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Storage Of Dry Tanned Skins

Discussion in 'Tanning' started by aussiesam, Mar 18, 2019.

  1. aussiesam

    aussiesam I'm an Australian.

    From what I've learnt over the years on Taxinet is that for hides/capes to be mounted at a later date, the short term storage, like up to 1 year, in the cupboard 'may' be ok but for long term storage, (5ys +), the freezer is the best & safest option to stop oxidization and deterioration of the capes/hides.

    What advice would you give clients?

    I prefer to re hydrate and freeze as soon as possible.
    Tanglewood Taxidermy likes this.
  2. Fallenscale

    Fallenscale Well-Known Member

    I have tanned hides of fox coon otter bobcat that are dryer tanned bug proofed that are 30 plus years old. Still in fine condition only thing I have done is keep them out of direct sun light the best I can. In fact I'm thinking of making a hat out of one the reason it was tanned in the first place.

  3. Tanglewood Taxidermy

    Tanglewood Taxidermy Well-Known Member

    The advice I would give my clients, ausiesam, is the same as yours. Rehydrate and freeze.
    Frank E. Kotula likes this.
  4. Frank E. Kotula

    Frank E. Kotula master, judge, instructor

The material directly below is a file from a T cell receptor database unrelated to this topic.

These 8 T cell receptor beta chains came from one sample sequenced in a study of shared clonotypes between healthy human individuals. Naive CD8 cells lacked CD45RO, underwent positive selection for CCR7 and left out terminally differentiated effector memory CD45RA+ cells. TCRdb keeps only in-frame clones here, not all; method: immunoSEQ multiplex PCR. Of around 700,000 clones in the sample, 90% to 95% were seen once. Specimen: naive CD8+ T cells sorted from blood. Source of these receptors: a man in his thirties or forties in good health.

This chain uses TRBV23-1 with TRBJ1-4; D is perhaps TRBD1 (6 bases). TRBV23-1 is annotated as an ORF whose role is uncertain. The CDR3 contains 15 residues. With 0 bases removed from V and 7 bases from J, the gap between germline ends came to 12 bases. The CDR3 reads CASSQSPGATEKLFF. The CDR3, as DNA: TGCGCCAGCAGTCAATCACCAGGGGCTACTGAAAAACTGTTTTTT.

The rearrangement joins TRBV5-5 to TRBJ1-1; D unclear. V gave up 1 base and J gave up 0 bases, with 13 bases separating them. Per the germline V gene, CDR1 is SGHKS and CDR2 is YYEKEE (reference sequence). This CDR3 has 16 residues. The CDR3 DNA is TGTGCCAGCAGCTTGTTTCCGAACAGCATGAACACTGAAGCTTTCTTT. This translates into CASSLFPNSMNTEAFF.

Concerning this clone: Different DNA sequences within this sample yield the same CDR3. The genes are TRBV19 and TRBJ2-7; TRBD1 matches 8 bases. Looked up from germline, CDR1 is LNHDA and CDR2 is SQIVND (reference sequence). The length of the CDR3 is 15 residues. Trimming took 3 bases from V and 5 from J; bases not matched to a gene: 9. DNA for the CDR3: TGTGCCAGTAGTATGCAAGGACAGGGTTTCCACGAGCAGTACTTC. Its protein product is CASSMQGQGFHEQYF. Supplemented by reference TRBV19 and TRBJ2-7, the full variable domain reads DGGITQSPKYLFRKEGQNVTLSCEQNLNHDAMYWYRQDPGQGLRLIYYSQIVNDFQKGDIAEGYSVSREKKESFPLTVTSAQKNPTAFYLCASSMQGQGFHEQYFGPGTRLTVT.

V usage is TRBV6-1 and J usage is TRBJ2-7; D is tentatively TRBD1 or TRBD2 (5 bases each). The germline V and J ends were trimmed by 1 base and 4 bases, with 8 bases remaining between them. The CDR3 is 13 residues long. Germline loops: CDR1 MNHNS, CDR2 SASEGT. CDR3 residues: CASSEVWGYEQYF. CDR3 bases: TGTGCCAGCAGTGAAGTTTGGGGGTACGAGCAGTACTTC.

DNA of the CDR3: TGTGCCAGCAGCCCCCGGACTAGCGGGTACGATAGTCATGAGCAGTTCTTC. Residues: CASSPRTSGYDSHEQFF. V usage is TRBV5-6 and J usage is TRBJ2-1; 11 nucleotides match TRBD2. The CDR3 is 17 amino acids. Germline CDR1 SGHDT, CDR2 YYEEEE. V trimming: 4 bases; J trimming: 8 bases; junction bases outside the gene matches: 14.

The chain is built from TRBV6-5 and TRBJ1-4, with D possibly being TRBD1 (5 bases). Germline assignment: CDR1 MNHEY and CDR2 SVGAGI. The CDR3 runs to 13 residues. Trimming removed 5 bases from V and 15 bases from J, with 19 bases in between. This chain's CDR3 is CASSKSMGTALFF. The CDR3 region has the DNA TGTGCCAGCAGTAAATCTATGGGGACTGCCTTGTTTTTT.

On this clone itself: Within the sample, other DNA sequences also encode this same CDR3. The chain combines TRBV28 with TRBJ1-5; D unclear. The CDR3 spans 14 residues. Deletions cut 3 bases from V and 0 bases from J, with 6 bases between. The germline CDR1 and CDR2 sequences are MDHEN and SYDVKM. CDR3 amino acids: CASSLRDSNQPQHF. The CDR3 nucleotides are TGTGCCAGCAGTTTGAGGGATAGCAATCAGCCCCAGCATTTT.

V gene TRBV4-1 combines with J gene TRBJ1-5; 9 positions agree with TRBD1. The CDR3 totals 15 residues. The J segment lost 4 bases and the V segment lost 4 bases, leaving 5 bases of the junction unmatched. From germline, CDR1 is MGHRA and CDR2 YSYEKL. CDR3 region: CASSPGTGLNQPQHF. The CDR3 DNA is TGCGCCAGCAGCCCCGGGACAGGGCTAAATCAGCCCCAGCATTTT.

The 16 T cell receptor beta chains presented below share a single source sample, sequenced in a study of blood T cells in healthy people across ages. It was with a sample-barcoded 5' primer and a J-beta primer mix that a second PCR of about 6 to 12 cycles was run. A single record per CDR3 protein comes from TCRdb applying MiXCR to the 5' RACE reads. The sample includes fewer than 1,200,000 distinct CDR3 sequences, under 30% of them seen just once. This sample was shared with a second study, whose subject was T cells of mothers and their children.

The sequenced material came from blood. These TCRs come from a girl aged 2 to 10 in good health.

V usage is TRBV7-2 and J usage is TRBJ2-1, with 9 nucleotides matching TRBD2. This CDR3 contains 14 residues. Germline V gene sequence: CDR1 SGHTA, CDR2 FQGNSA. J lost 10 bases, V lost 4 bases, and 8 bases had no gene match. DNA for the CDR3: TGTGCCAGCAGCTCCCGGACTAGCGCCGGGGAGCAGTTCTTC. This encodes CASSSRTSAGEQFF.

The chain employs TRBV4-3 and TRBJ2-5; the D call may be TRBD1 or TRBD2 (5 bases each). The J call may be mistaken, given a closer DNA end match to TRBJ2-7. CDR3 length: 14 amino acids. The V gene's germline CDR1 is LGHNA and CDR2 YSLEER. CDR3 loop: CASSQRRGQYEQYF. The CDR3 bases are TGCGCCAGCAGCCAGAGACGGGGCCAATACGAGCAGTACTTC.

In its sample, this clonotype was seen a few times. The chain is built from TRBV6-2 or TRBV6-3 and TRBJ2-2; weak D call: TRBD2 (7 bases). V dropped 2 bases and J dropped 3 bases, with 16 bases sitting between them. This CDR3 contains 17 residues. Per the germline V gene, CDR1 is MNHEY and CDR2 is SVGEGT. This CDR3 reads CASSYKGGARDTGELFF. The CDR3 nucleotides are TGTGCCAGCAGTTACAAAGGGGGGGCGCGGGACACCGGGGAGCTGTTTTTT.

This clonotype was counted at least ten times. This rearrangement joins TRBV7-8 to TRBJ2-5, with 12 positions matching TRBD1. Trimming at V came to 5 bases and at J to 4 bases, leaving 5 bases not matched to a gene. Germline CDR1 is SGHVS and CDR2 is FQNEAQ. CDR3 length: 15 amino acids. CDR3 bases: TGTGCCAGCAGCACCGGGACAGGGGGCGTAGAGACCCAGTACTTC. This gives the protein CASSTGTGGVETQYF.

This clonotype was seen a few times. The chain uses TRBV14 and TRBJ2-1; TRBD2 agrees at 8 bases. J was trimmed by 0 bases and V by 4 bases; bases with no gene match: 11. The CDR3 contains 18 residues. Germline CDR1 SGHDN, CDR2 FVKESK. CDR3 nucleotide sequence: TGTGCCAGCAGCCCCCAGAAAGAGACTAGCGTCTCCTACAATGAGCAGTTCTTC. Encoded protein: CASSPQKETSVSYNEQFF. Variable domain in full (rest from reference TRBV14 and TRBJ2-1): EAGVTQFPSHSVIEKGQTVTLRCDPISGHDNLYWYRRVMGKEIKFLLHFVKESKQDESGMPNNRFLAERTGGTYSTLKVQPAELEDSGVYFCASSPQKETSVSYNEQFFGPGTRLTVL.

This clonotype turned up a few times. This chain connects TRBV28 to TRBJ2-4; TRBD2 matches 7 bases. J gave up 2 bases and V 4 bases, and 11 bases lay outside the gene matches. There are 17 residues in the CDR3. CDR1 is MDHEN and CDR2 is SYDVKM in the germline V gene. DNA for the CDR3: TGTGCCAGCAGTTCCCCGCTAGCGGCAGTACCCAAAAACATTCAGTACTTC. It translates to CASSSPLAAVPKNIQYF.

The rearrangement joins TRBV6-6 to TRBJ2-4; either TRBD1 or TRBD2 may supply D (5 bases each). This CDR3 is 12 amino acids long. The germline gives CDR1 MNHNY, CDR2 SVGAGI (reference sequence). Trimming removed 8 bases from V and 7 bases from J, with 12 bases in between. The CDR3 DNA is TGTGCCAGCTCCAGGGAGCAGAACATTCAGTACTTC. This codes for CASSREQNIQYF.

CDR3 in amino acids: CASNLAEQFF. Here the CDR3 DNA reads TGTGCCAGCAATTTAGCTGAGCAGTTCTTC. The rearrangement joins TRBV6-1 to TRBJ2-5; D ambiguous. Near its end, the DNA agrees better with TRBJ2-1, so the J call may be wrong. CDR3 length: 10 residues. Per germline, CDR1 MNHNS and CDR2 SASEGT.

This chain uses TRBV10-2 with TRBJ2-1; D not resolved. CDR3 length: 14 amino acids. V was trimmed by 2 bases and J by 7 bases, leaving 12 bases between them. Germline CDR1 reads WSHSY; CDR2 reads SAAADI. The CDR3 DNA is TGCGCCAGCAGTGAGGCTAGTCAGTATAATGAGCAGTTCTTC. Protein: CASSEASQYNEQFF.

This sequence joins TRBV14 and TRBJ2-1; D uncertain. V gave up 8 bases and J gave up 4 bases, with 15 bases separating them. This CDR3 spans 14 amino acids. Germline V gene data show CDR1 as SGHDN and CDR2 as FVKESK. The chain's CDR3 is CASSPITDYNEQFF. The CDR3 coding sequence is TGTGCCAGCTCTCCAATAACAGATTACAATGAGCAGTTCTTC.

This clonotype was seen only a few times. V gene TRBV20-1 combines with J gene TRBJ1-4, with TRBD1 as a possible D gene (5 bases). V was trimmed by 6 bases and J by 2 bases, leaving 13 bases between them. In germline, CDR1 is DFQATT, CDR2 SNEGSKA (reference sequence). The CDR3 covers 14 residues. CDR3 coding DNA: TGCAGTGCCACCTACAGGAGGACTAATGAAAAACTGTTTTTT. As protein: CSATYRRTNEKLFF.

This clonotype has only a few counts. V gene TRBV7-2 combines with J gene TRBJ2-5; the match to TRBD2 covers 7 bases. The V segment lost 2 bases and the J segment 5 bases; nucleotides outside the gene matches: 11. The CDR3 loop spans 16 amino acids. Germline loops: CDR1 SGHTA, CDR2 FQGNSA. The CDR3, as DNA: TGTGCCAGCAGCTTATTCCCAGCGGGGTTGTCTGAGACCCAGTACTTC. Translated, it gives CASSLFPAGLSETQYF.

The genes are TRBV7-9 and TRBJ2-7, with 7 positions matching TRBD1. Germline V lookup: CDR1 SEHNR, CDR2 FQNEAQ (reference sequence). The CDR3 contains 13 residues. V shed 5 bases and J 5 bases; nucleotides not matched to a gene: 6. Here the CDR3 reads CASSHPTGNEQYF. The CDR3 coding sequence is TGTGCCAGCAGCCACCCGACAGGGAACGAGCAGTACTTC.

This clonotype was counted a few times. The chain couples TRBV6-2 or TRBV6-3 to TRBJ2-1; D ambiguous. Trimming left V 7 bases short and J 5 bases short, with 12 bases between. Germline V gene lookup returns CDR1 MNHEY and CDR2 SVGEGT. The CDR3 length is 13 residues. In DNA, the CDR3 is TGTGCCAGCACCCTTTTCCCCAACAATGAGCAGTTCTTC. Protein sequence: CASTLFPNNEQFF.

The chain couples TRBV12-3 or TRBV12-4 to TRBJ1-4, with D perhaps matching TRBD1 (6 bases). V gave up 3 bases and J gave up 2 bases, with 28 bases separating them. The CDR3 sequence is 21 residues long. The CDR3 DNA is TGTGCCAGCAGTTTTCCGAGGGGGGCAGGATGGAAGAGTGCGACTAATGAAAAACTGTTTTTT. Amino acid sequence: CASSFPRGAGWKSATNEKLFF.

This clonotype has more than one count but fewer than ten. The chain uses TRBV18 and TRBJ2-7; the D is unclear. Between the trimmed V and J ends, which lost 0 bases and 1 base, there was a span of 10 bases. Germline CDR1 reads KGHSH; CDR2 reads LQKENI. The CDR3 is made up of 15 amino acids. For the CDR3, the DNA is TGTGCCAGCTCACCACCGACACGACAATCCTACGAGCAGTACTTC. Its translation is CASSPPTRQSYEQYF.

Indeed agreed with Tanglewood hydrate and freeze if you don’t want to hydrate then just freeze them. They’ll last forever that way.
    As you probably know leaving any tanned cape out over a year or more may and will loose elasticity and essential oils. Certain tans may even fall apart.
  5. aussiesam

    aussiesam I'm an Australian.

    Yes, but fallen, your not going to mount them.

    Thanks for the input Frank & Tangle.
    I'd really like to know how to get a current client to take my advice, over his previous taxidermist and hoping its not too late to salvage some of the animals, some of which we cant import anymore :/
    Fallenscale likes this.
  6. Fallenscale

    Fallenscale Well-Known Member


    Yes I misunderstood question the use of clients is what did it. Sorry forgive my ignorance
    aussiesam likes this.
  7. aussiesam

    aussiesam I'm an Australian.

    All good mate, no biggie
  8. joeym

    joeym Old Murphey

    If possible freeze them. I have a friend who lost an entire pallet of tanned African skins due to bug damage. Skins absorb humidity, and a little dampness is all it took for the moths to go into hyper mode. It was a very costly problem for him.